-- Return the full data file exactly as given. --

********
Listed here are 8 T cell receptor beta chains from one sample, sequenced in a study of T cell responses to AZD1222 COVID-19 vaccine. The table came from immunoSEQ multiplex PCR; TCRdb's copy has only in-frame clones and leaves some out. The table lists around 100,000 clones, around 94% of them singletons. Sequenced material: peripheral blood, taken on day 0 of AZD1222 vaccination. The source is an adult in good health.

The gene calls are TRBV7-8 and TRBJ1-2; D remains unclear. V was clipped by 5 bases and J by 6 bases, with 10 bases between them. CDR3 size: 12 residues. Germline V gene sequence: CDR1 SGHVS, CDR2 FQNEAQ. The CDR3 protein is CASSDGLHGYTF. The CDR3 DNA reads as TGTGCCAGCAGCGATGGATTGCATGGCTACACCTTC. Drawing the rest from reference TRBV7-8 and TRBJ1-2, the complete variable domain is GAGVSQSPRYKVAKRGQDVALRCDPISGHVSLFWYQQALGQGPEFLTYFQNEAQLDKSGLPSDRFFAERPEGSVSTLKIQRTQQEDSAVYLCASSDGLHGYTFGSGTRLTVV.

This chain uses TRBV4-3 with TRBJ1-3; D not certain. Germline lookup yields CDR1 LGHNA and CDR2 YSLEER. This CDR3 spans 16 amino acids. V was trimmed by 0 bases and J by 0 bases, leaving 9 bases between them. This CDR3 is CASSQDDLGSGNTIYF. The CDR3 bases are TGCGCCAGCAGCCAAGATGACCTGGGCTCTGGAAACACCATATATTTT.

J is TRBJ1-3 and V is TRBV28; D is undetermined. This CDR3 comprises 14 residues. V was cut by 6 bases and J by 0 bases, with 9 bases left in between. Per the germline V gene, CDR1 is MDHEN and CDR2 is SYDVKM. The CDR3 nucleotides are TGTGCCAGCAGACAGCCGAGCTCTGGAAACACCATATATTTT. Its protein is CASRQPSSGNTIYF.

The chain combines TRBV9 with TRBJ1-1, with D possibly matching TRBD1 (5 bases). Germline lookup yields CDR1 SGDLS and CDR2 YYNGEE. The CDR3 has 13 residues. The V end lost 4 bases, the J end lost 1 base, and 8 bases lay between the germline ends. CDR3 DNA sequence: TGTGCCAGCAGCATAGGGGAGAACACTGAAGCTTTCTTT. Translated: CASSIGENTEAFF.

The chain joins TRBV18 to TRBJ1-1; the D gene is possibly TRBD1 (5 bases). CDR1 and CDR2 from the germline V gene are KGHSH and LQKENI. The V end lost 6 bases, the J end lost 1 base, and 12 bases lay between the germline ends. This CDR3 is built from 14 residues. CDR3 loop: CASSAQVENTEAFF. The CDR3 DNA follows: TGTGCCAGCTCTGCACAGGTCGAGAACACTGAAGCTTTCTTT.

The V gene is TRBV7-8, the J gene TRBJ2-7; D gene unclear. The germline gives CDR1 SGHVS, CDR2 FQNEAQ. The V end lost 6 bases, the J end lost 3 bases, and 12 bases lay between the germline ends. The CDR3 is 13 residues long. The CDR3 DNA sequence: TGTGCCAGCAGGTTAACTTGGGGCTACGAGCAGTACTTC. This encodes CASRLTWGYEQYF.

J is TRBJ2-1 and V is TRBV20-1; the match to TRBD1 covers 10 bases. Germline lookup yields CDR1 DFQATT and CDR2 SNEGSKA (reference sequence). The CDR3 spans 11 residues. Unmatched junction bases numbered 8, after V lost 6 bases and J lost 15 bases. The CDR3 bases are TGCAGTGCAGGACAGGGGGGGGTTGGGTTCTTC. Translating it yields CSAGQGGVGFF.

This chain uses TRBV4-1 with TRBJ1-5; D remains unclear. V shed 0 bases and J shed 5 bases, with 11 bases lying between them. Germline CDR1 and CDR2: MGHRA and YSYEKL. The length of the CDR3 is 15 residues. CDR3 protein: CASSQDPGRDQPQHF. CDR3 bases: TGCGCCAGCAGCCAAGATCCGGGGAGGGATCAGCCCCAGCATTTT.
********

Listed here are 8 T cell receptor beta chains from one sample, sequenced in a study of T cell responses to AZD1222 COVID-19 vaccine. The table came from immunoSEQ multiplex PCR; TCRdb's copy has only in-frame clones and leaves some out. The table lists around 100,000 clones, around 94% of them singletons. Sequenced material: peripheral blood, taken on day 0 of AZD1222 vaccination. The source is an adult in good health.

The gene calls are TRBV7-8 and TRBJ1-2; D remains unclear. V was clipped by 5 bases and J by 6 bases, with 10 bases between them. CDR3 size: 12 residues. Germline V gene sequence: CDR1 SGHVS, CDR2 FQNEAQ. The CDR3 protein is CASSDGLHGYTF. The CDR3 DNA reads as TGTGCCAGCAGCGATGGATTGCATGGCTACACCTTC. Drawing the rest from reference TRBV7-8 and TRBJ1-2, the complete variable domain is GAGVSQSPRYKVAKRGQDVALRCDPISGHVSLFWYQQALGQGPEFLTYFQNEAQLDKSGLPSDRFFAERPEGSVSTLKIQRTQQEDSAVYLCASSDGLHGYTFGSGTRLTVV.

This chain uses TRBV4-3 with TRBJ1-3; D not certain. Germline lookup yields CDR1 LGHNA and CDR2 YSLEER. This CDR3 spans 16 amino acids. V was trimmed by 0 bases and J by 0 bases, leaving 9 bases between them. This CDR3 is CASSQDDLGSGNTIYF. The CDR3 bases are TGCGCCAGCAGCCAAGATGACCTGGGCTCTGGAAACACCATATATTTT.

J is TRBJ1-3 and V is TRBV28; D is undetermined. This CDR3 comprises 14 residues. V was cut by 6 bases and J by 0 bases, with 9 bases left in between. Per the germline V gene, CDR1 is MDHEN and CDR2 is SYDVKM. The CDR3 nucleotides are TGTGCCAGCAGACAGCCGAGCTCTGGAAACACCATATATTTT. Its protein is CASRQPSSGNTIYF.

The chain combines TRBV9 with TRBJ1-1, with D possibly matching TRBD1 (5 bases). Germline lookup yields CDR1 SGDLS and CDR2 YYNGEE. The CDR3 has 13 residues. The V end lost 4 bases, the J end lost 1 base, and 8 bases lay between the germline ends. CDR3 DNA sequence: TGTGCCAGCAGCATAGGGGAGAACACTGAAGCTTTCTTT. Translated: CASSIGENTEAFF.

The chain joins TRBV18 to TRBJ1-1; the D gene is possibly TRBD1 (5 bases). CDR1 and CDR2 from the germline V gene are KGHSH and LQKENI. The V end lost 6 bases, the J end lost 1 base, and 12 bases lay between the germline ends. This CDR3 is built from 14 residues. CDR3 loop: CASSAQVENTEAFF. The CDR3 DNA follows: TGTGCCAGCTCTGCACAGGTCGAGAACACTGAAGCTTTCTTT.

The V gene is TRBV7-8, the J gene TRBJ2-7; D gene unclear. The germline gives CDR1 SGHVS, CDR2 FQNEAQ. The V end lost 6 bases, the J end lost 3 bases, and 12 bases lay between the germline ends. The CDR3 is 13 residues long. The CDR3 DNA sequence: TGTGCCAGCAGGTTAACTTGGGGCTACGAGCAGTACTTC. This encodes CASRLTWGYEQYF.

J is TRBJ2-1 and V is TRBV20-1; the match to TRBD1 covers 10 bases. Germline lookup yields CDR1 DFQATT and CDR2 SNEGSKA (reference sequence). The CDR3 spans 11 residues. Unmatched junction bases numbered 8, after V lost 6 bases and J lost 15 bases. The CDR3 bases are TGCAGTGCAGGACAGGGGGGGGTTGGGTTCTTC. Translating it yields CSAGQGGVGFF.

This chain uses TRBV4-1 with TRBJ1-5; D remains unclear. V shed 0 bases and J shed 5 bases, with 11 bases lying between them. Germline CDR1 and CDR2: MGHRA and YSYEKL. The length of the CDR3 is 15 residues. CDR3 protein: CASSQDPGRDQPQHF. CDR3 bases: TGCGCCAGCAGCCAAGATCCGGGGAGGGATCAGCCCCAGCATTTT.